Back in the jeep, I have two more destinations I need to see before I head back to reality. The first one is Dead Horse Point and it lies just on he eastern perimeter of the Island in the Sky district. Plenty of the river and its corridor of greenery is visible, 1,900 feet below, including one big gooseneck meander close to the viewpoint.


There's been a lot going on in the world (and my world) for many months now and things seem to be moving so fast that I've had a hard time being able to focus on what’s important. The journey aids in peeling away much of the layers of negativity that I’ve allowed to accumulate. The connection to Spirit flows stronger after a journey such as this, and back home now I feel aligned & connected. I've got a few new gigs to shoot, some local and others out of state. I’ll be visiting with family and old friends and doing my best to stay in touch with my Self. I hope to do for many years. 



Dedicated to Michael Branco, a true renaissance man who was an avid outdoorsman, fisherman, gourmet chef, worldwide adventurer,  and my close friend. Requiescat in Pace M



Sunday, October 2, 2011

Of barns, farms and old pickup trucks

Some vacations you revel in. Some vacations you just have to make the best of what you're handed. Karen and I were headed up to Eaglesmere, Pa for the fine arts festival that I was exhibiting at, and from there we wanted to do some hiking and shooting in the beautiful and very rural upstate Pennsylvania. Weather at this mid-August show runs the gamut from humid and hot, to high winds and thunderstorms. As luck would have it, thunderstorms closed the show early on Sunday so we packed up and drove back to the bed and breakfast that we were staying at. Monday morning we had a wonderful country breakfast and were deciding whether to head out or spend the day chillaxing. The weather took care of that decision. It was cloudy, gloomy and damp, rain falling off and on the entire time. Having our room on the creek side didn't help. The dampness wafted up the steep bank and just cut right through to the bone. We caught cabin fever early and, with rain gear at hand, decided to hop in the truck and do some exploring. Here’s what we found!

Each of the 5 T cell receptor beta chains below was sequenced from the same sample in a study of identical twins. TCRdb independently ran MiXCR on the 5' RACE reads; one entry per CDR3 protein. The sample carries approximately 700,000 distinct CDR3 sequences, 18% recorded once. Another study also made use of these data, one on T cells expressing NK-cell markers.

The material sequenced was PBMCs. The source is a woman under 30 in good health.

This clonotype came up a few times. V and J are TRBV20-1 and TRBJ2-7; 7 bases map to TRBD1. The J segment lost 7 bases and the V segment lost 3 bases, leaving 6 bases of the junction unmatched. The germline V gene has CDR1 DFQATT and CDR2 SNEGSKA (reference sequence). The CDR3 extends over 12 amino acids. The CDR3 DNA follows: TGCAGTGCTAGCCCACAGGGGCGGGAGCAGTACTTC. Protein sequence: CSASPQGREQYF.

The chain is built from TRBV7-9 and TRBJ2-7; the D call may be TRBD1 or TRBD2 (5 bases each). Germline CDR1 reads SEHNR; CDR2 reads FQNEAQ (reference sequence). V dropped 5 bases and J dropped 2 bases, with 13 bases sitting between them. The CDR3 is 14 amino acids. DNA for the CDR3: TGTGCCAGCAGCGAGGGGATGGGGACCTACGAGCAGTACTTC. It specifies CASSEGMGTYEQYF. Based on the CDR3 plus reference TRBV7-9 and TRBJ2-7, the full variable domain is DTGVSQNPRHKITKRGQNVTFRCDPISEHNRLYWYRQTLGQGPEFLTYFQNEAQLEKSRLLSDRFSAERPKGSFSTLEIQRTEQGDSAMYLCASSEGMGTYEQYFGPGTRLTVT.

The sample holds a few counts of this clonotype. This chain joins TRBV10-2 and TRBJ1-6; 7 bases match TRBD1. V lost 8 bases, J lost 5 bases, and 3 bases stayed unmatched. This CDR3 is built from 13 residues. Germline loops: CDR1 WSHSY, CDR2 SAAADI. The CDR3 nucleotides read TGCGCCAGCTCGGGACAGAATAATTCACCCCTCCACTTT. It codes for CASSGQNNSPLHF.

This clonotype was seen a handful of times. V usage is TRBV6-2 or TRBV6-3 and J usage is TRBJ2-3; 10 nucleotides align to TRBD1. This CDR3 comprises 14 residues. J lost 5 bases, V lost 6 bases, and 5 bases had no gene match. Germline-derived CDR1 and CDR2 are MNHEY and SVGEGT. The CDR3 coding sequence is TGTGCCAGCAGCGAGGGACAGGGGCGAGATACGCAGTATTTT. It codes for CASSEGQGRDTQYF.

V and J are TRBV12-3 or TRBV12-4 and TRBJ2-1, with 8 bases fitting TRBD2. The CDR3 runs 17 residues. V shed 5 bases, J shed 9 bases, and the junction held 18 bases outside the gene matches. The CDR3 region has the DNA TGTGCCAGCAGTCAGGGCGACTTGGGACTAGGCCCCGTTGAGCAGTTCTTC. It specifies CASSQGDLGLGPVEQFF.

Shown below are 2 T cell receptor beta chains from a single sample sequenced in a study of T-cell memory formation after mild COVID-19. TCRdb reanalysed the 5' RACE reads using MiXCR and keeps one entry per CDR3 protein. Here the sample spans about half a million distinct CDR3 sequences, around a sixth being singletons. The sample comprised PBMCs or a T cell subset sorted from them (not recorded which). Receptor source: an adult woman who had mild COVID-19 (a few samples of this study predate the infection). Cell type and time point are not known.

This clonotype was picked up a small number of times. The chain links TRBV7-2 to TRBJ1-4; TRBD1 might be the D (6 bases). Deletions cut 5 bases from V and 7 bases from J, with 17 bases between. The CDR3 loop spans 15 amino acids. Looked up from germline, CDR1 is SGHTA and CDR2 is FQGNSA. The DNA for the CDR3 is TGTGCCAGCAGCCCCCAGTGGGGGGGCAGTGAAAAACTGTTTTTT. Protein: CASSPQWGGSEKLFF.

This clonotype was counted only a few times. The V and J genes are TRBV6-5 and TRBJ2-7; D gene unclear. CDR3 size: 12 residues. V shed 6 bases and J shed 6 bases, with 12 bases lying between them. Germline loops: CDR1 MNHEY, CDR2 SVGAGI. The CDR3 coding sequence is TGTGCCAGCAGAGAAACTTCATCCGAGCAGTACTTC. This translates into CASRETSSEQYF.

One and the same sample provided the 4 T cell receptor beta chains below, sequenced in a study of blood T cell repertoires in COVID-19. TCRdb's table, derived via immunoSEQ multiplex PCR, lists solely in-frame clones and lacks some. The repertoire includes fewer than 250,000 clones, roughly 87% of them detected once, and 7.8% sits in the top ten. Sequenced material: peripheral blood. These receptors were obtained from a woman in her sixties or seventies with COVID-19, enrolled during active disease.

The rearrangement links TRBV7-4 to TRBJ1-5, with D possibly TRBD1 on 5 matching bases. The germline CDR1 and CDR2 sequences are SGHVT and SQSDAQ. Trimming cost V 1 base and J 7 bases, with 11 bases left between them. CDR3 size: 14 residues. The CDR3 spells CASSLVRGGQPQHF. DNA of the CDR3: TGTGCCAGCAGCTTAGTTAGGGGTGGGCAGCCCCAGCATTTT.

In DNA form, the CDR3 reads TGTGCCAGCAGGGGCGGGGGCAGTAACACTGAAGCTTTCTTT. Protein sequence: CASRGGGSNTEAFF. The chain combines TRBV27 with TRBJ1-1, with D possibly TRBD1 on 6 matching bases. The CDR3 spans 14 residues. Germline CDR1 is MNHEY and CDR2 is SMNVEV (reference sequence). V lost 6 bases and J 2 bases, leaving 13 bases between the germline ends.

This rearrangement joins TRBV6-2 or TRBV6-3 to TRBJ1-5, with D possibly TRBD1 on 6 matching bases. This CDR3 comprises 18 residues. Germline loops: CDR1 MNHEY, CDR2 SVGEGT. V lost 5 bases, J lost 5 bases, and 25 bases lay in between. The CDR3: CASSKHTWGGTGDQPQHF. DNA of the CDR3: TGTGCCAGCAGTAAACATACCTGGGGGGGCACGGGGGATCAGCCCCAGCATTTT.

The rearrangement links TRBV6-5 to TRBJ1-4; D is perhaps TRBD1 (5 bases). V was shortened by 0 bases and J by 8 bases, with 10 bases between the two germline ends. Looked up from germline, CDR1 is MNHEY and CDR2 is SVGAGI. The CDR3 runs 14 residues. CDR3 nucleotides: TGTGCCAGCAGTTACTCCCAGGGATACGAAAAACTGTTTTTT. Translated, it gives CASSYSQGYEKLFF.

So the next time you want to get away from it all, try exploring the back roads and smaller byways whenever possible rather than just motoring along on a large freeway. As the late Charles Kuralt once said, "Thanks to the Interstate Highway System, it is now possible to travel across the country from coast to coast without seeing anything." The best part of traveling with no set destination is you can never get lost!